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Unread 06-01-2010, 10:39 AM
 
Location: Tri-State Area
2,915 posts, read 2,626,366 times
Reputation: 1731
Quote:
Originally Posted by Redisca View Post
Well-mannered, reserved, speaks little but to the point, doesn't really make chit-chat. Possibly wears a bowler hat and carries a cane.
Does such a person exist today?
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Unread 06-01-2010, 10:41 AM
 
Location: The Hall of Justice
19,810 posts, read 15,834,658 times
Reputation: 27231
I haven't seen a man with a bowler hat and cane since I saw A Clockwork Orange.
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Unread 06-01-2010, 10:42 AM
 
Location: In my skin
7,749 posts, read 8,042,097 times
Reputation: 7399
Quote:
Originally Posted by Redisca View Post
Well-mannered, reserved, speaks little but to the point, doesn't really make chit-chat. Possibly wears a bowler hat and carries a cane.
Ah, very well. This was his response, as best as I can recall it......

I favor Sir Basil Rathbone, especially his portrayal of Sherlock Holmes in The Hound of the Baskervilles. He was a stickler for period-correct clothing and vocalizations as to remain as true to the character and environment as could be maintained.

Or sumthin like that.
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Unread 06-01-2010, 10:42 AM
 
16,175 posts, read 12,029,846 times
Reputation: 10968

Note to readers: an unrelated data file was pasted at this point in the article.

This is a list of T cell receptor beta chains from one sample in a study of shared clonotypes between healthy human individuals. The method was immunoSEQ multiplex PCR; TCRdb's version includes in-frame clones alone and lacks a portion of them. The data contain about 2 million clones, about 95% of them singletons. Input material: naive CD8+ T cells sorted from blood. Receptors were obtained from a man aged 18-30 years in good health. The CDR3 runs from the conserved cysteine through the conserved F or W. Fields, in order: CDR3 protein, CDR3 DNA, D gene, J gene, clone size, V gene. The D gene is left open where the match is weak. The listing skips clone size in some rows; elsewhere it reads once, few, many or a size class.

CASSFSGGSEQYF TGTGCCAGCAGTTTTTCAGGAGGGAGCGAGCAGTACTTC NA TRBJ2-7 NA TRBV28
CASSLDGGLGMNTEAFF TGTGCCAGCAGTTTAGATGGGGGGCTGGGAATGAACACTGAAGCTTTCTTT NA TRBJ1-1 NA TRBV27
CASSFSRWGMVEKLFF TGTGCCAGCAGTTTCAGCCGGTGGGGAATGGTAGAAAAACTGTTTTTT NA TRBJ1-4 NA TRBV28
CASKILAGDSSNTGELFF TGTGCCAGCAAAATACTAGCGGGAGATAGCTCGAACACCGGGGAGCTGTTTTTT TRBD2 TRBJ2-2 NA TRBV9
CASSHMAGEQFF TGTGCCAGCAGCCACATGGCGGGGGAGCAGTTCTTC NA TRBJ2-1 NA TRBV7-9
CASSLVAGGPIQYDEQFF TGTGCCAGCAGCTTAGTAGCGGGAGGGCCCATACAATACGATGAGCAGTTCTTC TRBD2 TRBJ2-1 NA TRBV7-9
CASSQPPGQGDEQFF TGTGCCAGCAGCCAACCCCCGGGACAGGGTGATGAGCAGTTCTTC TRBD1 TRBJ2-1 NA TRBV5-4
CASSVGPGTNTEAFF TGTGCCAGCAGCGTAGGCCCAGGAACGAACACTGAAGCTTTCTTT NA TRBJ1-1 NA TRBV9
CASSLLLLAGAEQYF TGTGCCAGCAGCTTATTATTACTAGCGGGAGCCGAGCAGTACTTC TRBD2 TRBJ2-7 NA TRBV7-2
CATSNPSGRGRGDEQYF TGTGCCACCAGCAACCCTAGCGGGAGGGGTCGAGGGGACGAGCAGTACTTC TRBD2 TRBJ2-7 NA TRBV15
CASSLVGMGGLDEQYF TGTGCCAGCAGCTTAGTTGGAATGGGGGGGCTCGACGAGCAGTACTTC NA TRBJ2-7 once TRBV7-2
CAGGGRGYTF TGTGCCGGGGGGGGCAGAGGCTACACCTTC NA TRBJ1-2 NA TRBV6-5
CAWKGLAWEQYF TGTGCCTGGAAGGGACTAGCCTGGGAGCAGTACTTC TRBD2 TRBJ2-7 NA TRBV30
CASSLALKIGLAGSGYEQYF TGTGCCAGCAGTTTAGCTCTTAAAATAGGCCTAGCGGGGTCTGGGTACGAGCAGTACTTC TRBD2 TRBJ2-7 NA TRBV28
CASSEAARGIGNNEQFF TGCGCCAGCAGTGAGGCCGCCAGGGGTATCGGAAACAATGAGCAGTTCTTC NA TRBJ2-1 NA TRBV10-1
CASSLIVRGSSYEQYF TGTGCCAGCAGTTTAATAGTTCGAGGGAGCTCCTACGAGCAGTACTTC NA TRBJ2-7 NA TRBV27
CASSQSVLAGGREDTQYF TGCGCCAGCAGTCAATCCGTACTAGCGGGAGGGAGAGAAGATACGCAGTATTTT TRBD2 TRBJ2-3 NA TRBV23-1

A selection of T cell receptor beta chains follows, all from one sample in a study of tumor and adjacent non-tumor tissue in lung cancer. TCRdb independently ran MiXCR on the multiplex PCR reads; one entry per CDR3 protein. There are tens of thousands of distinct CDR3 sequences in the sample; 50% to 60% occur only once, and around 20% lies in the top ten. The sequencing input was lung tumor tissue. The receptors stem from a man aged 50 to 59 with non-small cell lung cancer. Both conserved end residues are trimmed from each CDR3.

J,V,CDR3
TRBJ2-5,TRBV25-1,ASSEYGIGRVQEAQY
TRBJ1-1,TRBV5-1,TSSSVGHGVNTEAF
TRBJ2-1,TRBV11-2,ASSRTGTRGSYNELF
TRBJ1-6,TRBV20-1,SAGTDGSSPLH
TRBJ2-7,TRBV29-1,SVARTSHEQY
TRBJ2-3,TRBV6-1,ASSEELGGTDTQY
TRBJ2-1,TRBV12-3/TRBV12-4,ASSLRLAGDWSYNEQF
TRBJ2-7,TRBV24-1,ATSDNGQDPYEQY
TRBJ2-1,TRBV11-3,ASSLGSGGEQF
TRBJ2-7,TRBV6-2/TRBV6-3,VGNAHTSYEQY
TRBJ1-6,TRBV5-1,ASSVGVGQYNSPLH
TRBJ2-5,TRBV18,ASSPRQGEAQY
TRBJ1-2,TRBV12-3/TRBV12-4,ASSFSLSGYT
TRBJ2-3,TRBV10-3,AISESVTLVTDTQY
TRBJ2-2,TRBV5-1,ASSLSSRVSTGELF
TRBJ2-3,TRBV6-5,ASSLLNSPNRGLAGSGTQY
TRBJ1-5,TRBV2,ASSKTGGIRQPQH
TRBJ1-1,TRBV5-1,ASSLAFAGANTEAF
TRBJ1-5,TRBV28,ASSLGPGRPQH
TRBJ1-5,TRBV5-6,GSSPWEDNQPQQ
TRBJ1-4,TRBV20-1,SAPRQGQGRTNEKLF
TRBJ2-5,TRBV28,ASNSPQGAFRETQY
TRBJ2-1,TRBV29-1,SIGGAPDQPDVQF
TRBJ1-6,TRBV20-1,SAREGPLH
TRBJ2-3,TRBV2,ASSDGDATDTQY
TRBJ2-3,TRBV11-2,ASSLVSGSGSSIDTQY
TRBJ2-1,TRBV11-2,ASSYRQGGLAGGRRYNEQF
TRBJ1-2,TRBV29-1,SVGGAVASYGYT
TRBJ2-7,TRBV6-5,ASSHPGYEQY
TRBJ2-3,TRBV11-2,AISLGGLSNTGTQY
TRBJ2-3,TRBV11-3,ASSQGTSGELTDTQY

i picture The Son of Man by Magritte.


or, the guy being interviewed in "Rutland Weekend Television."

http://www.youtube.com/watch?v=hU0QZQRTNr0
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Unread 06-01-2010, 12:32 PM
 
Location: Earth, Milky Way
290 posts, read 177,359 times
Reputation: 126
Quote:
Originally Posted by JustJulia View Post
I know what a gentleman is, of course, but not if there's something distinct about an English gentleman. Well, there is a saying that an Englishman always carries an umbrella but never uses it. Does that help? Probably not.
Haha!!!

Quote:
Originally Posted by Redisca View Post
Well-mannered, reserved, speaks little but to the point, doesn't really make chit-chat. Possibly wears a bowler hat and carries a cane.
Agreed with the first half. The bowler hat and cane carrying man, I'm sorry to tell you, doesn't exist in England as much as people tend to think.

Quote:
Originally Posted by le roi View Post
i picture The Son of Man by Magritte.


or, the guy being interviewed in "Rutland Weekend Television."

YouTube - Rutland Weekend Television - Gibberish
He sounds like a blast... I'd be SO jealous of the lucky woman who hooks up with him!!!
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Unread 06-01-2010, 12:34 PM
 
Location: Tri-State Area
2,915 posts, read 2,626,366 times
Reputation: 1731
Quote:
Originally Posted by PassTheChocolate View Post
Ah, very well. This was his response, as best as I can recall it......

I favor Sir Basil Rathbone, especially his portrayal of Sherlock Holmes in The Hound of the Baskervilles. He was a stickler for period-correct clothing and vocalizations as to remain as true to the character and environment as could be maintained.

Or sumthin like that.
I thought he was better in Robin Hood, catching his fancy with the Lady Marian.